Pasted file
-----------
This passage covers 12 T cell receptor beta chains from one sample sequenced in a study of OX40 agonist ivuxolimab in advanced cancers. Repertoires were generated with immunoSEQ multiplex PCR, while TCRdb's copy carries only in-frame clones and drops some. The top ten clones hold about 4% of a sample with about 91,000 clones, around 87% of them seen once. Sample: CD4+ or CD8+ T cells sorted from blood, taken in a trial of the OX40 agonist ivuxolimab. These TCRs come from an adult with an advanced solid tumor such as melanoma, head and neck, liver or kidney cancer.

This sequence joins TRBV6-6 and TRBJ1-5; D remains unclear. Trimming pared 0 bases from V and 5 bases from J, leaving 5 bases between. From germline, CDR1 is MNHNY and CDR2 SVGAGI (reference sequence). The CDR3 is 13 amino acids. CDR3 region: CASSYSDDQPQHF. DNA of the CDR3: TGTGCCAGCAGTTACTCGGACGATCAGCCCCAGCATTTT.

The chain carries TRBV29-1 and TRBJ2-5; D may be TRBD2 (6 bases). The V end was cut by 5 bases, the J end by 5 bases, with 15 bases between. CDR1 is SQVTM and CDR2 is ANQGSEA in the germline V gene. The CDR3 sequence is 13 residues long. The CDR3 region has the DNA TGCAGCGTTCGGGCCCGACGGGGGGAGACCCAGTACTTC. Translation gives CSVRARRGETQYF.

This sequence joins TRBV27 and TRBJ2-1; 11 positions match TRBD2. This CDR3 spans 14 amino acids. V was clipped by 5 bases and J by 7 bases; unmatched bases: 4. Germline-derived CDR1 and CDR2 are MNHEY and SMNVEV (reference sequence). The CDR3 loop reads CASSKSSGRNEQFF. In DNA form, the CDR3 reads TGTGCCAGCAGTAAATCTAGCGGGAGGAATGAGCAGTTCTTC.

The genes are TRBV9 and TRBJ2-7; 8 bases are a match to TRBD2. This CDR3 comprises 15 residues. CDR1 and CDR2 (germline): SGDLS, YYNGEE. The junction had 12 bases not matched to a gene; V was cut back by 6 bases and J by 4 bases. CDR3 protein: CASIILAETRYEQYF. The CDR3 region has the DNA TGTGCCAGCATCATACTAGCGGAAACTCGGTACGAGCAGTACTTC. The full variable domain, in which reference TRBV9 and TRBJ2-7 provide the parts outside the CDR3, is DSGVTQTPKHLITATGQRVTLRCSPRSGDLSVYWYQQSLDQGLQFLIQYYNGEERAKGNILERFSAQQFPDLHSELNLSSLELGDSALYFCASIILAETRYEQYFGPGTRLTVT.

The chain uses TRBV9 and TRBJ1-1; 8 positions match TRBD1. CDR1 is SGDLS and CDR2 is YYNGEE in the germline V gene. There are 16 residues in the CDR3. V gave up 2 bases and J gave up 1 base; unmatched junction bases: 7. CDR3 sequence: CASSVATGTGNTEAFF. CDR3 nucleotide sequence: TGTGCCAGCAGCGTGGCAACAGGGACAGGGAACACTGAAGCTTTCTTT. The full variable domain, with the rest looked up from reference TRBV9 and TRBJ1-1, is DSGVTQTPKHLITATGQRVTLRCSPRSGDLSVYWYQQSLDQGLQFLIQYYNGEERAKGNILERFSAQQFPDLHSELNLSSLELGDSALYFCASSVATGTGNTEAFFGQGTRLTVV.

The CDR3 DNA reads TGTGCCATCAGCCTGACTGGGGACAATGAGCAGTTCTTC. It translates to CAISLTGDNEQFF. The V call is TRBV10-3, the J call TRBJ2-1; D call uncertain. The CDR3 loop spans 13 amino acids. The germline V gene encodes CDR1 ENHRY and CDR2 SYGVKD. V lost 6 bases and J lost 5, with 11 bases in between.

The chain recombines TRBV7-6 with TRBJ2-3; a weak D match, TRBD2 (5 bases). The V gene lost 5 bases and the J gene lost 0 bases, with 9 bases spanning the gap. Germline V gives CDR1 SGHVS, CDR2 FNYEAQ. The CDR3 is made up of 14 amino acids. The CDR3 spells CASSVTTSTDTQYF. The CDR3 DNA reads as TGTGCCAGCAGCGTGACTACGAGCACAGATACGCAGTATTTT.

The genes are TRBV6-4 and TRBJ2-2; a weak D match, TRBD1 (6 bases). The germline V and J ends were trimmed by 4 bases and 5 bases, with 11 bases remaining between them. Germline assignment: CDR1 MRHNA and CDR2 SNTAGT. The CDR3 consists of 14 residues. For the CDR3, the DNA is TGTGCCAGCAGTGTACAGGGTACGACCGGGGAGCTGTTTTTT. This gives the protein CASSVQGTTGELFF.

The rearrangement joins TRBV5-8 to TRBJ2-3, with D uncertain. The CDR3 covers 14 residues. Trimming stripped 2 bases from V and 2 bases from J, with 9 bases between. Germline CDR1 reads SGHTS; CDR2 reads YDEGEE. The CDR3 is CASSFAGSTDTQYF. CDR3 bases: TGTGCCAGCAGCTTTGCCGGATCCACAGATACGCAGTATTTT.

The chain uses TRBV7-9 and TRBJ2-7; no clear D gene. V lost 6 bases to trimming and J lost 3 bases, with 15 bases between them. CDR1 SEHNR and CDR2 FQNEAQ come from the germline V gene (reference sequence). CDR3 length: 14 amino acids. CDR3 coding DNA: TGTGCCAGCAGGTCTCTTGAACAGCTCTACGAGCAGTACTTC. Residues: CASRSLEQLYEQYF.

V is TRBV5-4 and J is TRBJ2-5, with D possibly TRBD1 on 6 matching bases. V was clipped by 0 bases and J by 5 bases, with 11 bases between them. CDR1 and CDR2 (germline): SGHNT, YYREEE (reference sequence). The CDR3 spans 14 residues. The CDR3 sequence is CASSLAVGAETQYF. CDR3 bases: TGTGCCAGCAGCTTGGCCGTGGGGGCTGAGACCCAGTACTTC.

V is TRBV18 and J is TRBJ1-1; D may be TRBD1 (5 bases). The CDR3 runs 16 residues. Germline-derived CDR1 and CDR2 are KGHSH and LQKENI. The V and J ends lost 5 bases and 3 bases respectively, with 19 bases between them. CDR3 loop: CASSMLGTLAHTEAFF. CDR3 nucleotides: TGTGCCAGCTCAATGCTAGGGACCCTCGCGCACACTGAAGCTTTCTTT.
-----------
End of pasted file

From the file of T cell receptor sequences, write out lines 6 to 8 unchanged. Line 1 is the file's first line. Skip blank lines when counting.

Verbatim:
The chain uses TRBV9 and TRBJ1-1; 8 positions match TRBD1. CDR1 is SGDLS and CDR2 is YYNGEE in the germline V gene. There are 16 residues in the CDR3. V gave up 2 bases and J gave up 1 base; unmatched junction bases: 7. CDR3 sequence: CASSVATGTGNTEAFF. CDR3 nucleotide sequence: TGTGCCAGCAGCGTGGCAACAGGGACAGGGAACACTGAAGCTTTCTTT. The full variable domain, with the rest looked up from reference TRBV9 and TRBJ1-1, is DSGVTQTPKHLITATGQRVTLRCSPRSGDLSVYWYQQSLDQGLQFLIQYYNGEERAKGNILERFSAQQFPDLHSELNLSSLELGDSALYFCASSVATGTGNTEAFFGQGTRLTVV.

The CDR3 DNA reads TGTGCCATCAGCCTGACTGGGGACAATGAGCAGTTCTTC. It translates to CAISLTGDNEQFF. The V call is TRBV10-3, the J call TRBJ2-1; D call uncertain. The CDR3 loop spans 13 amino acids. The germline V gene encodes CDR1 ENHRY and CDR2 SYGVKD. V lost 6 bases and J lost 5, with 11 bases in between.

The chain recombines TRBV7-6 with TRBJ2-3; a weak D match, TRBD2 (5 bases). The V gene lost 5 bases and the J gene lost 0 bases, with 9 bases spanning the gap. Germline V gives CDR1 SGHVS, CDR2 FNYEAQ. The CDR3 is made up of 14 amino acids. The CDR3 spells CASSVTTSTDTQYF. The CDR3 DNA reads as TGTGCCAGCAGCGTGACTACGAGCACAGATACGCAGTATTTT.